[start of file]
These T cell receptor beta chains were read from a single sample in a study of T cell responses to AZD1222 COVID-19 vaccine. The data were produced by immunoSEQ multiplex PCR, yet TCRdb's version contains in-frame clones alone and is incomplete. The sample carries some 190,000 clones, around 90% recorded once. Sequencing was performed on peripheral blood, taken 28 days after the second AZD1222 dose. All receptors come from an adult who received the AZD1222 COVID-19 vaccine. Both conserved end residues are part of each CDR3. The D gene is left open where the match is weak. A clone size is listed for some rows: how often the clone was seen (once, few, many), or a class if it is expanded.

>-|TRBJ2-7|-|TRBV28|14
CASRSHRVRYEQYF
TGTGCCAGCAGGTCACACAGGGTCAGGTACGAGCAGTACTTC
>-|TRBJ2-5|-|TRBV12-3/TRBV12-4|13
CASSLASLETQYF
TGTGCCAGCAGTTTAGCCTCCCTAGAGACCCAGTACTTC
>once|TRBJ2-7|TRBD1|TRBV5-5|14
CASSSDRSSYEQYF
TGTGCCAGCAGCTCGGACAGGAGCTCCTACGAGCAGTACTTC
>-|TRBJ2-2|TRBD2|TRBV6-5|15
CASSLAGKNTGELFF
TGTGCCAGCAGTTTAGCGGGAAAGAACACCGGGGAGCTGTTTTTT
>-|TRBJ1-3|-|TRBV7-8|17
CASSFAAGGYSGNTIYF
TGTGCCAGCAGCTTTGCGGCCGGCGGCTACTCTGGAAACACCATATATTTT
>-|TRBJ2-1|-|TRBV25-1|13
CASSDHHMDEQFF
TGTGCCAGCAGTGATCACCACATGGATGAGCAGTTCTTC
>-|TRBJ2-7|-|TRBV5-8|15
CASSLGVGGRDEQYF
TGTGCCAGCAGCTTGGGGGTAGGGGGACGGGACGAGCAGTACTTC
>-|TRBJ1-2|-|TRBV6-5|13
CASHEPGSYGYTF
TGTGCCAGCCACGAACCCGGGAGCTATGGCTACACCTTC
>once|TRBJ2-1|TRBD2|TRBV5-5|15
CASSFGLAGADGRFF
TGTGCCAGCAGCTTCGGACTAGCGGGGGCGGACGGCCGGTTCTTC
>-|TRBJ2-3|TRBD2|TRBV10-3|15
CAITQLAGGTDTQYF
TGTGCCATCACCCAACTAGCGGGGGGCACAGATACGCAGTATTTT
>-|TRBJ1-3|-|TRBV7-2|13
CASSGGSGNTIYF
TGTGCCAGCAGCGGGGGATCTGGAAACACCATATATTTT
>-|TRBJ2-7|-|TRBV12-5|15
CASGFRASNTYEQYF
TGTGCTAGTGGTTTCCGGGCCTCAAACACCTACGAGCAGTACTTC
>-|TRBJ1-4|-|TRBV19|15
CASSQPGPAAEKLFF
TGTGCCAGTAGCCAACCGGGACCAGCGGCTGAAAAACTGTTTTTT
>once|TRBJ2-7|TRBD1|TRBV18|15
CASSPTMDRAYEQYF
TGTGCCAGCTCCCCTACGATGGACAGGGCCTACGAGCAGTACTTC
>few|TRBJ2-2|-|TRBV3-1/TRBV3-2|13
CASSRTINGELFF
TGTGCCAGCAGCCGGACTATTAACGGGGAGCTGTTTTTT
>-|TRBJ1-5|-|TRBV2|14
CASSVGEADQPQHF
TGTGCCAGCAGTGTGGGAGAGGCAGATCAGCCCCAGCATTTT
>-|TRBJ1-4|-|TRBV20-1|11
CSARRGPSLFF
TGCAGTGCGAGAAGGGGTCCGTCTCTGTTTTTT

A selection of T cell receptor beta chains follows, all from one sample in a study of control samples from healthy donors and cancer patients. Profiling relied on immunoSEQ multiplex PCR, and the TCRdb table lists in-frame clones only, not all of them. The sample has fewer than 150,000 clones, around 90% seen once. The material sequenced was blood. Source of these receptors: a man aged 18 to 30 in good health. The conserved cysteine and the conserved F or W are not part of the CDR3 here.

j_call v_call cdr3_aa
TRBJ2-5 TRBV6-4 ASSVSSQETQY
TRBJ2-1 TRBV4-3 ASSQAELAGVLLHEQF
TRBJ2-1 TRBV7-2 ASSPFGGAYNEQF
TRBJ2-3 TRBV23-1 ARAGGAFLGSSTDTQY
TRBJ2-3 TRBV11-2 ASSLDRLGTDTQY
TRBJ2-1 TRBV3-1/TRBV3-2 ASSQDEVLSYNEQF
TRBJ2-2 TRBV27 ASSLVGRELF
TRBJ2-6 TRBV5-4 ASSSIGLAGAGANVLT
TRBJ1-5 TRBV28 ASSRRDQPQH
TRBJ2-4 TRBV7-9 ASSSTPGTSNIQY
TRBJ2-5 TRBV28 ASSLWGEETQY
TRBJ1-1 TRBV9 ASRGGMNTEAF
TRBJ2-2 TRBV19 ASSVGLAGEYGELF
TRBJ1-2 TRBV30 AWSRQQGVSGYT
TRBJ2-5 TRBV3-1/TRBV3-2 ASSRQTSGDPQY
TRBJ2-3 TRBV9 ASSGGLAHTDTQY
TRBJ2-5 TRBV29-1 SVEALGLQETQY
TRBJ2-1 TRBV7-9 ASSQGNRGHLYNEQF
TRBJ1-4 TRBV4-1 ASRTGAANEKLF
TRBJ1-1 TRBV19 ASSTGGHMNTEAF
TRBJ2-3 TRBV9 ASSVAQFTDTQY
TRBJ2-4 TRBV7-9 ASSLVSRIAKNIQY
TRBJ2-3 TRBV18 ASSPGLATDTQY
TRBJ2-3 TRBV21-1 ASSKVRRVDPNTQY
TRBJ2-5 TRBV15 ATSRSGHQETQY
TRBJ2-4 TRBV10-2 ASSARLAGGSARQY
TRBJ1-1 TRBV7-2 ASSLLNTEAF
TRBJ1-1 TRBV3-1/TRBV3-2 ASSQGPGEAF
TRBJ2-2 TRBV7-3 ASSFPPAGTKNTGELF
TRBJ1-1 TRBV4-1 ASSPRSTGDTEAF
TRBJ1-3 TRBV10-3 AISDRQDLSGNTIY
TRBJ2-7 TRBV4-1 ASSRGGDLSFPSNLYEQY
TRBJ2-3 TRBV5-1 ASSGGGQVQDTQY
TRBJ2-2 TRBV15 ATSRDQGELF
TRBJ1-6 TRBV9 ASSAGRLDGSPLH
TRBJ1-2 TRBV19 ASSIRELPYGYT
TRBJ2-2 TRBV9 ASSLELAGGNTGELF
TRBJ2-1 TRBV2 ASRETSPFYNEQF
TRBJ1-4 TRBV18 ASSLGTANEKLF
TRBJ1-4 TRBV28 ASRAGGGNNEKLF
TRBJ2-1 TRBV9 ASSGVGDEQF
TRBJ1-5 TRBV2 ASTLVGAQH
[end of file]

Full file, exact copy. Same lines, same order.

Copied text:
These T cell receptor beta chains were read from a single sample in a study of T cell responses to AZD1222 COVID-19 vaccine. The data were produced by immunoSEQ multiplex PCR, yet TCRdb's version contains in-frame clones alone and is incomplete. The sample carries some 190,000 clones, around 90% recorded once. Sequencing was performed on peripheral blood, taken 28 days after the second AZD1222 dose. All receptors come from an adult who received the AZD1222 COVID-19 vaccine. Both conserved end residues are part of each CDR3. The D gene is left open where the match is weak. A clone size is listed for some rows: how often the clone was seen (once, few, many), or a class if it is expanded.

>-|TRBJ2-7|-|TRBV28|14
CASRSHRVRYEQYF
TGTGCCAGCAGGTCACACAGGGTCAGGTACGAGCAGTACTTC
>-|TRBJ2-5|-|TRBV12-3/TRBV12-4|13
CASSLASLETQYF
TGTGCCAGCAGTTTAGCCTCCCTAGAGACCCAGTACTTC
>once|TRBJ2-7|TRBD1|TRBV5-5|14
CASSSDRSSYEQYF
TGTGCCAGCAGCTCGGACAGGAGCTCCTACGAGCAGTACTTC
>-|TRBJ2-2|TRBD2|TRBV6-5|15
CASSLAGKNTGELFF
TGTGCCAGCAGTTTAGCGGGAAAGAACACCGGGGAGCTGTTTTTT
>-|TRBJ1-3|-|TRBV7-8|17
CASSFAAGGYSGNTIYF
TGTGCCAGCAGCTTTGCGGCCGGCGGCTACTCTGGAAACACCATATATTTT
>-|TRBJ2-1|-|TRBV25-1|13
CASSDHHMDEQFF
TGTGCCAGCAGTGATCACCACATGGATGAGCAGTTCTTC
>-|TRBJ2-7|-|TRBV5-8|15
CASSLGVGGRDEQYF
TGTGCCAGCAGCTTGGGGGTAGGGGGACGGGACGAGCAGTACTTC
>-|TRBJ1-2|-|TRBV6-5|13
CASHEPGSYGYTF
TGTGCCAGCCACGAACCCGGGAGCTATGGCTACACCTTC
>once|TRBJ2-1|TRBD2|TRBV5-5|15
CASSFGLAGADGRFF
TGTGCCAGCAGCTTCGGACTAGCGGGGGCGGACGGCCGGTTCTTC
>-|TRBJ2-3|TRBD2|TRBV10-3|15
CAITQLAGGTDTQYF
TGTGCCATCACCCAACTAGCGGGGGGCACAGATACGCAGTATTTT
>-|TRBJ1-3|-|TRBV7-2|13
CASSGGSGNTIYF
TGTGCCAGCAGCGGGGGATCTGGAAACACCATATATTTT
>-|TRBJ2-7|-|TRBV12-5|15
CASGFRASNTYEQYF
TGTGCTAGTGGTTTCCGGGCCTCAAACACCTACGAGCAGTACTTC
>-|TRBJ1-4|-|TRBV19|15
CASSQPGPAAEKLFF
TGTGCCAGTAGCCAACCGGGACCAGCGGCTGAAAAACTGTTTTTT
>once|TRBJ2-7|TRBD1|TRBV18|15
CASSPTMDRAYEQYF
TGTGCCAGCTCCCCTACGATGGACAGGGCCTACGAGCAGTACTTC
>few|TRBJ2-2|-|TRBV3-1/TRBV3-2|13
CASSRTINGELFF
TGTGCCAGCAGCCGGACTATTAACGGGGAGCTGTTTTTT
>-|TRBJ1-5|-|TRBV2|14
CASSVGEADQPQHF
TGTGCCAGCAGTGTGGGAGAGGCAGATCAGCCCCAGCATTTT
>-|TRBJ1-4|-|TRBV20-1|11
CSARRGPSLFF
TGCAGTGCGAGAAGGGGTCCGTCTCTGTTTTTT

A selection of T cell receptor beta chains follows, all from one sample in a study of control samples from healthy donors and cancer patients. Profiling relied on immunoSEQ multiplex PCR, and the TCRdb table lists in-frame clones only, not all of them. The sample has fewer than 150,000 clones, around 90% seen once. The material sequenced was blood. Source of these receptors: a man aged 18 to 30 in good health. The conserved cysteine and the conserved F or W are not part of the CDR3 here.

j_call v_call cdr3_aa
TRBJ2-5 TRBV6-4 ASSVSSQETQY
TRBJ2-1 TRBV4-3 ASSQAELAGVLLHEQF
TRBJ2-1 TRBV7-2 ASSPFGGAYNEQF
TRBJ2-3 TRBV23-1 ARAGGAFLGSSTDTQY
TRBJ2-3 TRBV11-2 ASSLDRLGTDTQY
TRBJ2-1 TRBV3-1/TRBV3-2 ASSQDEVLSYNEQF
TRBJ2-2 TRBV27 ASSLVGRELF
TRBJ2-6 TRBV5-4 ASSSIGLAGAGANVLT
TRBJ1-5 TRBV28 ASSRRDQPQH
TRBJ2-4 TRBV7-9 ASSSTPGTSNIQY
TRBJ2-5 TRBV28 ASSLWGEETQY
TRBJ1-1 TRBV9 ASRGGMNTEAF
TRBJ2-2 TRBV19 ASSVGLAGEYGELF
TRBJ1-2 TRBV30 AWSRQQGVSGYT
TRBJ2-5 TRBV3-1/TRBV3-2 ASSRQTSGDPQY
TRBJ2-3 TRBV9 ASSGGLAHTDTQY
TRBJ2-5 TRBV29-1 SVEALGLQETQY
TRBJ2-1 TRBV7-9 ASSQGNRGHLYNEQF
TRBJ1-4 TRBV4-1 ASRTGAANEKLF
TRBJ1-1 TRBV19 ASSTGGHMNTEAF
TRBJ2-3 TRBV9 ASSVAQFTDTQY
TRBJ2-4 TRBV7-9 ASSLVSRIAKNIQY
TRBJ2-3 TRBV18 ASSPGLATDTQY
TRBJ2-3 TRBV21-1 ASSKVRRVDPNTQY
TRBJ2-5 TRBV15 ATSRSGHQETQY
TRBJ2-4 TRBV10-2 ASSARLAGGSARQY
TRBJ1-1 TRBV7-2 ASSLLNTEAF
TRBJ1-1 TRBV3-1/TRBV3-2 ASSQGPGEAF
TRBJ2-2 TRBV7-3 ASSFPPAGTKNTGELF
TRBJ1-1 TRBV4-1 ASSPRSTGDTEAF
TRBJ1-3 TRBV10-3 AISDRQDLSGNTIY
TRBJ2-7 TRBV4-1 ASSRGGDLSFPSNLYEQY
TRBJ2-3 TRBV5-1 ASSGGGQVQDTQY
TRBJ2-2 TRBV15 ATSRDQGELF
TRBJ1-6 TRBV9 ASSAGRLDGSPLH
TRBJ1-2 TRBV19 ASSIRELPYGYT
TRBJ2-2 TRBV9 ASSLELAGGNTGELF
TRBJ2-1 TRBV2 ASRETSPFYNEQF
TRBJ1-4 TRBV18 ASSLGTANEKLF
TRBJ1-4 TRBV28 ASRAGGGNNEKLF
TRBJ2-1 TRBV9 ASSGVGDEQF
TRBJ1-5 TRBV2 ASTLVGAQH